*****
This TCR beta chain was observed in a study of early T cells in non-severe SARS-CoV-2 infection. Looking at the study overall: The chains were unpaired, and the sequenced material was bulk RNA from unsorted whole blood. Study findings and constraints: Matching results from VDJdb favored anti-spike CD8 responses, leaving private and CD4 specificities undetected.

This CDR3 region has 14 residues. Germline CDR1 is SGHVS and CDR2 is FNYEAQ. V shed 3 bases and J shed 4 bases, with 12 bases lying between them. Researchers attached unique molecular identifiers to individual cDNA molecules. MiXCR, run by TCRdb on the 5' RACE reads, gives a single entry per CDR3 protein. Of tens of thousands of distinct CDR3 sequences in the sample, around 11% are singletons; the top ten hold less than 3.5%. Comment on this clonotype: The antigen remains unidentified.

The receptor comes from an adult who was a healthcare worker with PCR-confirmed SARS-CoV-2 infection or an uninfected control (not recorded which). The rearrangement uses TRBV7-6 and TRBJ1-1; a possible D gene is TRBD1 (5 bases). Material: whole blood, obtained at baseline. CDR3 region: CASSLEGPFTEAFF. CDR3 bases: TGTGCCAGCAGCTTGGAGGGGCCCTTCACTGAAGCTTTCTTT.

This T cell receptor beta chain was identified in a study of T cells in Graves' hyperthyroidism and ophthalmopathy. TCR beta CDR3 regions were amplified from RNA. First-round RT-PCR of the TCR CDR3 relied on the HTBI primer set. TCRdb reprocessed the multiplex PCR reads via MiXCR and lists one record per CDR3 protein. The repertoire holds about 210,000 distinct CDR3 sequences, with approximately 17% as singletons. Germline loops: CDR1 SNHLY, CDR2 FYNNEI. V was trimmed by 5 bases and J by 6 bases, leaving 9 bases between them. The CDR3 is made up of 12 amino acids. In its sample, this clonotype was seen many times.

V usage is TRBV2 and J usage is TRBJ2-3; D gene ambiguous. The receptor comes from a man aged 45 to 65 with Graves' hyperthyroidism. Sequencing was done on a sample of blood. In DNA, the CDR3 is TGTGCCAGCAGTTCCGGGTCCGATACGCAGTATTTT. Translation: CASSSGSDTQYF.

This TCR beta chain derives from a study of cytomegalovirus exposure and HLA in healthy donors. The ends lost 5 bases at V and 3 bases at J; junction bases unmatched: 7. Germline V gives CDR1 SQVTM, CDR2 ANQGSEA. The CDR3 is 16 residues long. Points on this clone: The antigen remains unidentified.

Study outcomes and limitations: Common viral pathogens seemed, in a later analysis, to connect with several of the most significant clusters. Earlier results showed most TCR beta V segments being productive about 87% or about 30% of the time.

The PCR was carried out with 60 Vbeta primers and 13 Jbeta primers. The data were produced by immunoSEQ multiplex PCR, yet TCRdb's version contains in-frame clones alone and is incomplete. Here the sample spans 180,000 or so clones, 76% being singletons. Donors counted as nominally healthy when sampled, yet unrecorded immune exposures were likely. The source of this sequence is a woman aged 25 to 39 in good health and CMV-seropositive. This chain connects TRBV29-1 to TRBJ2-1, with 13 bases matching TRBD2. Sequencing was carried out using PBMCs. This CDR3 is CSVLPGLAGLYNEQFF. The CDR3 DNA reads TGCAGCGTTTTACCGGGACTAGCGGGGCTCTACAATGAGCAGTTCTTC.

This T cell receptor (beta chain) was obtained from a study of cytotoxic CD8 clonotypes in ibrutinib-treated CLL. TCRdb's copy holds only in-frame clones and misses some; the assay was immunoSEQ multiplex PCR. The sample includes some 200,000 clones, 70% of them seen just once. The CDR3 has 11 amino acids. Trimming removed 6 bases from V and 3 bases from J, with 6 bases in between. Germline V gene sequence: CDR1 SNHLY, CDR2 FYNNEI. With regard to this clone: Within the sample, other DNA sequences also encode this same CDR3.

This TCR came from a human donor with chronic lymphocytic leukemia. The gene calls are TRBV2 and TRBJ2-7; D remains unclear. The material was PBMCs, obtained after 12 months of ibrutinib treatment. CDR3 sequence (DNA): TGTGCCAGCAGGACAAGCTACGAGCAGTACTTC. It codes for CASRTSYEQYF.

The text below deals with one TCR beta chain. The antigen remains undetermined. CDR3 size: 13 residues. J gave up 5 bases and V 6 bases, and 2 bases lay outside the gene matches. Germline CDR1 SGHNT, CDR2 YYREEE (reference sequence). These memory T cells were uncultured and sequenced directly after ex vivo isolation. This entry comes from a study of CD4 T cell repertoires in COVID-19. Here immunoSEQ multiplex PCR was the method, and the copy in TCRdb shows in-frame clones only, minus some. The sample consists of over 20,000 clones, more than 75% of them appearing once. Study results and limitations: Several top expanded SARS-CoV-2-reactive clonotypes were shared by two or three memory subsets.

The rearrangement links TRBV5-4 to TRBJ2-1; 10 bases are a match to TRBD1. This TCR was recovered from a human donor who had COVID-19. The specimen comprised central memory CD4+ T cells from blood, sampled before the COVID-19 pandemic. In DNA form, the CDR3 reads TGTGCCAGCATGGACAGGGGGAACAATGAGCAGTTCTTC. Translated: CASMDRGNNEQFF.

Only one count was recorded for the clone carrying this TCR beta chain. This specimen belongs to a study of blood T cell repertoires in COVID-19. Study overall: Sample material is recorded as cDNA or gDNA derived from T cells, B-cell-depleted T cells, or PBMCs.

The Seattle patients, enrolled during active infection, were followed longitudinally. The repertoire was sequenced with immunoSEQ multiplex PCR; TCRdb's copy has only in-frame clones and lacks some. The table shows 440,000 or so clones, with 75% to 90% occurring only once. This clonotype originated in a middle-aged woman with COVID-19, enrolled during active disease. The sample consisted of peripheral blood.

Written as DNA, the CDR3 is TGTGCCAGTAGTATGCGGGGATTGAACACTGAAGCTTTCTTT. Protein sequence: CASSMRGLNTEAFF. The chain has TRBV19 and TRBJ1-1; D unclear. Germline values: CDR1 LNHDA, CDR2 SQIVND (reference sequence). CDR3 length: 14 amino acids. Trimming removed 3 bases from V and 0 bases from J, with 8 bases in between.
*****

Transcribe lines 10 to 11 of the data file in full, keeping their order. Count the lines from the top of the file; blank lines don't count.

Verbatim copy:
This TCR came from a human donor with chronic lymphocytic leukemia. The gene calls are TRBV2 and TRBJ2-7; D remains unclear. The material was PBMCs, obtained after 12 months of ibrutinib treatment. CDR3 sequence (DNA): TGTGCCAGCAGGACAAGCTACGAGCAGTACTTC. It codes for CASRTSYEQYF.

The text below deals with one TCR beta chain. The antigen remains undetermined. CDR3 size: 13 residues. J gave up 5 bases and V 6 bases, and 2 bases lay outside the gene matches. Germline CDR1 SGHNT, CDR2 YYREEE (reference sequence). These memory T cells were uncultured and sequenced directly after ex vivo isolation. This entry comes from a study of CD4 T cell repertoires in COVID-19. Here immunoSEQ multiplex PCR was the method, and the copy in TCRdb shows in-frame clones only, minus some. The sample consists of over 20,000 clones, more than 75% of them appearing once. Study results and limitations: Several top expanded SARS-CoV-2-reactive clonotypes were shared by two or three memory subsets.